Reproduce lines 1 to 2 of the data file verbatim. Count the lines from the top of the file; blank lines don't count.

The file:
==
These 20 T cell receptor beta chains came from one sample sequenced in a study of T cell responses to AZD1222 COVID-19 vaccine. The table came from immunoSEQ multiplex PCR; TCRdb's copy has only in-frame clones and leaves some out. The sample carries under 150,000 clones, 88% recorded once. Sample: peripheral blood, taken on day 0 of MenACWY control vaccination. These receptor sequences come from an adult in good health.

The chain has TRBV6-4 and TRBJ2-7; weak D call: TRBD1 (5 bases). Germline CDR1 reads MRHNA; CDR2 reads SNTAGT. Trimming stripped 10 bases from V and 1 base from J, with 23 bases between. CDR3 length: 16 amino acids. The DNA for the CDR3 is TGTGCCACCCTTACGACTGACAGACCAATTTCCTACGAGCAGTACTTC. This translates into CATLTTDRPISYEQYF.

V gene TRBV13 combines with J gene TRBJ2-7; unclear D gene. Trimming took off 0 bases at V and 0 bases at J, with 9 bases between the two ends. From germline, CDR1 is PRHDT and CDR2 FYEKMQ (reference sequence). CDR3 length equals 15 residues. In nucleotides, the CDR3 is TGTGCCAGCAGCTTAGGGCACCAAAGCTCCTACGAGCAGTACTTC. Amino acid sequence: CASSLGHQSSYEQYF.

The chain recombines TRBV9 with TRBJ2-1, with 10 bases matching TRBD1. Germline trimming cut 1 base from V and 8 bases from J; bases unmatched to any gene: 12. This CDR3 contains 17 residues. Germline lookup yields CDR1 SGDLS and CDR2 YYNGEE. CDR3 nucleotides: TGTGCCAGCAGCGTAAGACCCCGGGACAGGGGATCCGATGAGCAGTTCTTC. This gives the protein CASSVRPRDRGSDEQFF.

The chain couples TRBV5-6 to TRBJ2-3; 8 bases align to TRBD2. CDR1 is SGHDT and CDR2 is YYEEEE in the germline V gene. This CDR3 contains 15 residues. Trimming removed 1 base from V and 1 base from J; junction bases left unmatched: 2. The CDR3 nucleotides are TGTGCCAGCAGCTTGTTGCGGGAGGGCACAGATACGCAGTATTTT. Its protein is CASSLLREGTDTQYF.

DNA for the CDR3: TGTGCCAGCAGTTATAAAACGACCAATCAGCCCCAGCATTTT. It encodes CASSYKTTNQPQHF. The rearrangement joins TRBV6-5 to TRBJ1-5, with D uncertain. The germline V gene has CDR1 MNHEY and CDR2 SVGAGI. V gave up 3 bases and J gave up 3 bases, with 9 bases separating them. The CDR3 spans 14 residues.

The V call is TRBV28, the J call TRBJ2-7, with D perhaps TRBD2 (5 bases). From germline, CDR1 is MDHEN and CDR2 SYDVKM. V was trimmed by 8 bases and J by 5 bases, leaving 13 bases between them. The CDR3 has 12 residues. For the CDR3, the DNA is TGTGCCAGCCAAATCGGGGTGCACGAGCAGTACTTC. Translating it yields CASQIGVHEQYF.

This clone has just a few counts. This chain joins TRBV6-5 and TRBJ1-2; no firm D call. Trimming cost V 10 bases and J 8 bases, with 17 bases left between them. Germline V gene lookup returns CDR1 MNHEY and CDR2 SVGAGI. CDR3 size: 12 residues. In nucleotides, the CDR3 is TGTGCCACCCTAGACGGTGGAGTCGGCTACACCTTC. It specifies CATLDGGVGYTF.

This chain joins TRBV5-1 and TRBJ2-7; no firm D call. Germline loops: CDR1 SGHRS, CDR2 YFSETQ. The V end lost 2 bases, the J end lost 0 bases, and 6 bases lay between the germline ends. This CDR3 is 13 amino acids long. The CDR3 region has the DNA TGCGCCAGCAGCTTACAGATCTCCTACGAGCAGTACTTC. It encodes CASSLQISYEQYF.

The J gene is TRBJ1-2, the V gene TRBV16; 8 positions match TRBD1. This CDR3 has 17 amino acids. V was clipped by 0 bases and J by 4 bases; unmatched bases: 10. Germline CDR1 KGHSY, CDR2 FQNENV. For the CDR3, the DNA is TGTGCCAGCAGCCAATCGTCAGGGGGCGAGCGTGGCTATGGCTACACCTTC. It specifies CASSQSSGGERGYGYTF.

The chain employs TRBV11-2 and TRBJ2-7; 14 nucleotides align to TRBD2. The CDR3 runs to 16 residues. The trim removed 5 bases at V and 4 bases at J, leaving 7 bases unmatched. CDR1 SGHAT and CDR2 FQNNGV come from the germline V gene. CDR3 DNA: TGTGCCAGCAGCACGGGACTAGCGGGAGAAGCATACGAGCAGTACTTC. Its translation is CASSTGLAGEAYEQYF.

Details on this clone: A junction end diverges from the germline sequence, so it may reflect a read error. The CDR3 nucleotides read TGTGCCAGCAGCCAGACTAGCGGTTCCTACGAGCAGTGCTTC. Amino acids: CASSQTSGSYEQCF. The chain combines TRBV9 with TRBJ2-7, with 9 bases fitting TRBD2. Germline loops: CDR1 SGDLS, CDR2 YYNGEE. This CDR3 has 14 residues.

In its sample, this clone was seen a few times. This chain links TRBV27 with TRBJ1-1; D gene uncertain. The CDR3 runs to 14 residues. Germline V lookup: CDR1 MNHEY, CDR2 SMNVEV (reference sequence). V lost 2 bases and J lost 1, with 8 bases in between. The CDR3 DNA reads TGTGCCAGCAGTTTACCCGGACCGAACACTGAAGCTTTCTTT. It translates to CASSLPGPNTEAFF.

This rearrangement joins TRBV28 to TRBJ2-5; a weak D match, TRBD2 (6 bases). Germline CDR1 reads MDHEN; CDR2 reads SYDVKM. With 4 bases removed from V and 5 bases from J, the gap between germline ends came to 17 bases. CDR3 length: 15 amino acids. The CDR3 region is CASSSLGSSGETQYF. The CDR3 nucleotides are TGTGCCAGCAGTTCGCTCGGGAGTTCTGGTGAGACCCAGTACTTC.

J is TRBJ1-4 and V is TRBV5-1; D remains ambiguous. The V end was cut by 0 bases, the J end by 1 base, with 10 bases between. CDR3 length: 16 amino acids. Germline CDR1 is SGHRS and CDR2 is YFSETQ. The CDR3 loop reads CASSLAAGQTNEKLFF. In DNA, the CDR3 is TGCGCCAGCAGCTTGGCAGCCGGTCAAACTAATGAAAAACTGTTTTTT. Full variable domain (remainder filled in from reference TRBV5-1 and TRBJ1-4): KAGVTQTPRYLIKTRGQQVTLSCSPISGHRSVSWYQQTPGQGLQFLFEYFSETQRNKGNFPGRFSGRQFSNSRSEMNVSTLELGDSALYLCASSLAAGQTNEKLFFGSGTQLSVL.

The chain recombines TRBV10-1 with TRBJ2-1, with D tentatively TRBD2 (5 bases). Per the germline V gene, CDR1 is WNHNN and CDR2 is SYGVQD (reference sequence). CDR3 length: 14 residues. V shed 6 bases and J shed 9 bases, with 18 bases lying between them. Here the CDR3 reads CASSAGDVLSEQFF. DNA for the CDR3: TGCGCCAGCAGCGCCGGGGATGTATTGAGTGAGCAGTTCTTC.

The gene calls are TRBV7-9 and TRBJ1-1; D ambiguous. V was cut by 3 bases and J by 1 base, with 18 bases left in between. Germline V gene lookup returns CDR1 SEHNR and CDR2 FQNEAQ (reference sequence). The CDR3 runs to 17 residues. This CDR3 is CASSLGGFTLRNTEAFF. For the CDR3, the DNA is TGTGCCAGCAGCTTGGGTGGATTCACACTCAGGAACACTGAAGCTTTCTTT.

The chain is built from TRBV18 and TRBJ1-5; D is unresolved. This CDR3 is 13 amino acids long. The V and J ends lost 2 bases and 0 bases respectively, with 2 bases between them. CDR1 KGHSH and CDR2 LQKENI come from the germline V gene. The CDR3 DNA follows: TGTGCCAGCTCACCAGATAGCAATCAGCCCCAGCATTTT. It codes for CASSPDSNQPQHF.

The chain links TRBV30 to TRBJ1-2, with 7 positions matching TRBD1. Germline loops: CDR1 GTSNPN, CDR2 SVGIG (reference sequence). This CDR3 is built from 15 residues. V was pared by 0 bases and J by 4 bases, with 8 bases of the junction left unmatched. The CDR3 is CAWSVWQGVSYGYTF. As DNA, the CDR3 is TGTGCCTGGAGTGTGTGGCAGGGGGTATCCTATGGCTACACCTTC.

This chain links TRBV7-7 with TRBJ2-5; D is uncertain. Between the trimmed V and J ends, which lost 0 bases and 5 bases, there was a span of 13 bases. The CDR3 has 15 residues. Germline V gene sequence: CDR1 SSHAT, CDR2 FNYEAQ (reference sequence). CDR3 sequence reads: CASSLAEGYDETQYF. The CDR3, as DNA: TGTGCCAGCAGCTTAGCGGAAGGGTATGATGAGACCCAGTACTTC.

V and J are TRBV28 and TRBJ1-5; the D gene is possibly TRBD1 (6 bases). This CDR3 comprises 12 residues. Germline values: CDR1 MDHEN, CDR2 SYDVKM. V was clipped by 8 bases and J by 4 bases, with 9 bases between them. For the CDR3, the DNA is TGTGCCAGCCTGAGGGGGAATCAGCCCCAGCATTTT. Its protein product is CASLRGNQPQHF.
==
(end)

These 20 T cell receptor beta chains came from one sample sequenced in a study of T cell responses to AZD1222 COVID-19 vaccine. The table came from immunoSEQ multiplex PCR; TCRdb's copy has only in-frame clones and leaves some out. The sample carries under 150,000 clones, 88% recorded once. Sample: peripheral blood, taken on day 0 of MenACWY control vaccination. These receptor sequences come from an adult in good health.

The chain has TRBV6-4 and TRBJ2-7; weak D call: TRBD1 (5 bases). Germline CDR1 reads MRHNA; CDR2 reads SNTAGT. Trimming stripped 10 bases from V and 1 base from J, with 23 bases between. CDR3 length: 16 amino acids. The DNA for the CDR3 is TGTGCCACCCTTACGACTGACAGACCAATTTCCTACGAGCAGTACTTC. This translates into CATLTTDRPISYEQYF.